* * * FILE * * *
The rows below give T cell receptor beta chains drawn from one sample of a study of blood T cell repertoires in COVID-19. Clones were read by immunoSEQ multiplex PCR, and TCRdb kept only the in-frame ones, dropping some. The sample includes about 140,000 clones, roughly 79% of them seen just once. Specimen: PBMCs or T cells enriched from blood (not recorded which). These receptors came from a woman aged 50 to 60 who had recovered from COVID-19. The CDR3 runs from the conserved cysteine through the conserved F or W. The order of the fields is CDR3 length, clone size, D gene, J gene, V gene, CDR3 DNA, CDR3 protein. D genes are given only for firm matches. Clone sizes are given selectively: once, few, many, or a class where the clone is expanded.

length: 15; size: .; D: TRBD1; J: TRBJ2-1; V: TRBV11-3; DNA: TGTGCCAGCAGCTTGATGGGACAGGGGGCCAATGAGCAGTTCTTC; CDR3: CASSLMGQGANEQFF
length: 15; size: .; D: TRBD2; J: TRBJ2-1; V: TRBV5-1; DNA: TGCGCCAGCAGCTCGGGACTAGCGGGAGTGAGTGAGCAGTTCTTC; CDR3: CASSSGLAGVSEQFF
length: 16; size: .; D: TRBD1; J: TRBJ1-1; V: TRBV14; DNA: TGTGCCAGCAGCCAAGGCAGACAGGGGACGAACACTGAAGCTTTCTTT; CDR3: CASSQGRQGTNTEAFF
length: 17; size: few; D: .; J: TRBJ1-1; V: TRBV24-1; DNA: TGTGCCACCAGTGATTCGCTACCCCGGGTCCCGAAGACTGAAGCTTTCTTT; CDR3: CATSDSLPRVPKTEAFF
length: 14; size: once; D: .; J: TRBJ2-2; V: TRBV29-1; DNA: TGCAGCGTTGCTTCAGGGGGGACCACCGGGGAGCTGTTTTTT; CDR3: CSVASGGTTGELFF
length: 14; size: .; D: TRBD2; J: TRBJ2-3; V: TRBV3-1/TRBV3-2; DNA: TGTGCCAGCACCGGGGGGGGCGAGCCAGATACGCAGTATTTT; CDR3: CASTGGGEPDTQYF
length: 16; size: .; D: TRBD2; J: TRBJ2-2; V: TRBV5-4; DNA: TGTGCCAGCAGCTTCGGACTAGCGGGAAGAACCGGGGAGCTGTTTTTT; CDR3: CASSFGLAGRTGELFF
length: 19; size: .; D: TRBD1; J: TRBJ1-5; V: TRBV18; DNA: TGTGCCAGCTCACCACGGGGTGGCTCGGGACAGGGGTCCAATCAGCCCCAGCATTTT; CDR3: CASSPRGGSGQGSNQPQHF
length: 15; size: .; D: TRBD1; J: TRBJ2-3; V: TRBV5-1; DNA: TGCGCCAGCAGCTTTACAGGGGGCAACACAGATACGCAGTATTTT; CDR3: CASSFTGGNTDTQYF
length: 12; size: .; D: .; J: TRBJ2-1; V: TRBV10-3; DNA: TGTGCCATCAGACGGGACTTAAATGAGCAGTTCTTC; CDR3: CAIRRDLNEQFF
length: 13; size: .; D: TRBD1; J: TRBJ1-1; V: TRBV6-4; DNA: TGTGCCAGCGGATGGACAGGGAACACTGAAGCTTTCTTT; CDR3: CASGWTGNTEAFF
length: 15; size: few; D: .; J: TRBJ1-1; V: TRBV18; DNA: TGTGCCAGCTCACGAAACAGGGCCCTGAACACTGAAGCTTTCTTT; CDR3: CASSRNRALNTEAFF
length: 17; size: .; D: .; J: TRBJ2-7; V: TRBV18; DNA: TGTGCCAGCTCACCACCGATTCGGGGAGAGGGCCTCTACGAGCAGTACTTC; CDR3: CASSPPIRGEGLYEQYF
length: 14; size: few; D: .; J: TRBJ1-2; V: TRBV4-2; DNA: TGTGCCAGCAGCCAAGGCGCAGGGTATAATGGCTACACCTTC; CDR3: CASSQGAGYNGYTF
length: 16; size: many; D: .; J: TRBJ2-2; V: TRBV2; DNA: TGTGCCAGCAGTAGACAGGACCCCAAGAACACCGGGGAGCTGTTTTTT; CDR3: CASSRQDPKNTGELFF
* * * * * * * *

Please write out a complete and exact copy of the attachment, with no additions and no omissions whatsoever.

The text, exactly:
The rows below give T cell receptor beta chains drawn from one sample of a study of blood T cell repertoires in COVID-19. Clones were read by immunoSEQ multiplex PCR, and TCRdb kept only the in-frame ones, dropping some. The sample includes about 140,000 clones, roughly 79% of them seen just once. Specimen: PBMCs or T cells enriched from blood (not recorded which). These receptors came from a woman aged 50 to 60 who had recovered from COVID-19. The CDR3 runs from the conserved cysteine through the conserved F or W. The order of the fields is CDR3 length, clone size, D gene, J gene, V gene, CDR3 DNA, CDR3 protein. D genes are given only for firm matches. Clone sizes are given selectively: once, few, many, or a class where the clone is expanded.

length: 15; size: .; D: TRBD1; J: TRBJ2-1; V: TRBV11-3; DNA: TGTGCCAGCAGCTTGATGGGACAGGGGGCCAATGAGCAGTTCTTC; CDR3: CASSLMGQGANEQFF
length: 15; size: .; D: TRBD2; J: TRBJ2-1; V: TRBV5-1; DNA: TGCGCCAGCAGCTCGGGACTAGCGGGAGTGAGTGAGCAGTTCTTC; CDR3: CASSSGLAGVSEQFF
length: 16; size: .; D: TRBD1; J: TRBJ1-1; V: TRBV14; DNA: TGTGCCAGCAGCCAAGGCAGACAGGGGACGAACACTGAAGCTTTCTTT; CDR3: CASSQGRQGTNTEAFF
length: 17; size: few; D: .; J: TRBJ1-1; V: TRBV24-1; DNA: TGTGCCACCAGTGATTCGCTACCCCGGGTCCCGAAGACTGAAGCTTTCTTT; CDR3: CATSDSLPRVPKTEAFF
length: 14; size: once; D: .; J: TRBJ2-2; V: TRBV29-1; DNA: TGCAGCGTTGCTTCAGGGGGGACCACCGGGGAGCTGTTTTTT; CDR3: CSVASGGTTGELFF
length: 14; size: .; D: TRBD2; J: TRBJ2-3; V: TRBV3-1/TRBV3-2; DNA: TGTGCCAGCACCGGGGGGGGCGAGCCAGATACGCAGTATTTT; CDR3: CASTGGGEPDTQYF
length: 16; size: .; D: TRBD2; J: TRBJ2-2; V: TRBV5-4; DNA: TGTGCCAGCAGCTTCGGACTAGCGGGAAGAACCGGGGAGCTGTTTTTT; CDR3: CASSFGLAGRTGELFF
length: 19; size: .; D: TRBD1; J: TRBJ1-5; V: TRBV18; DNA: TGTGCCAGCTCACCACGGGGTGGCTCGGGACAGGGGTCCAATCAGCCCCAGCATTTT; CDR3: CASSPRGGSGQGSNQPQHF
length: 15; size: .; D: TRBD1; J: TRBJ2-3; V: TRBV5-1; DNA: TGCGCCAGCAGCTTTACAGGGGGCAACACAGATACGCAGTATTTT; CDR3: CASSFTGGNTDTQYF
length: 12; size: .; D: .; J: TRBJ2-1; V: TRBV10-3; DNA: TGTGCCATCAGACGGGACTTAAATGAGCAGTTCTTC; CDR3: CAIRRDLNEQFF
length: 13; size: .; D: TRBD1; J: TRBJ1-1; V: TRBV6-4; DNA: TGTGCCAGCGGATGGACAGGGAACACTGAAGCTTTCTTT; CDR3: CASGWTGNTEAFF
length: 15; size: few; D: .; J: TRBJ1-1; V: TRBV18; DNA: TGTGCCAGCTCACGAAACAGGGCCCTGAACACTGAAGCTTTCTTT; CDR3: CASSRNRALNTEAFF
length: 17; size: .; D: .; J: TRBJ2-7; V: TRBV18; DNA: TGTGCCAGCTCACCACCGATTCGGGGAGAGGGCCTCTACGAGCAGTACTTC; CDR3: CASSPPIRGEGLYEQYF
length: 14; size: few; D: .; J: TRBJ1-2; V: TRBV4-2; DNA: TGTGCCAGCAGCCAAGGCGCAGGGTATAATGGCTACACCTTC; CDR3: CASSQGAGYNGYTF
length: 16; size: many; D: .; J: TRBJ2-2; V: TRBV2; DNA: TGTGCCAGCAGTAGACAGGACCCCAAGAACACCGGGGAGCTGTTTTTT; CDR3: CASSRQDPKNTGELFF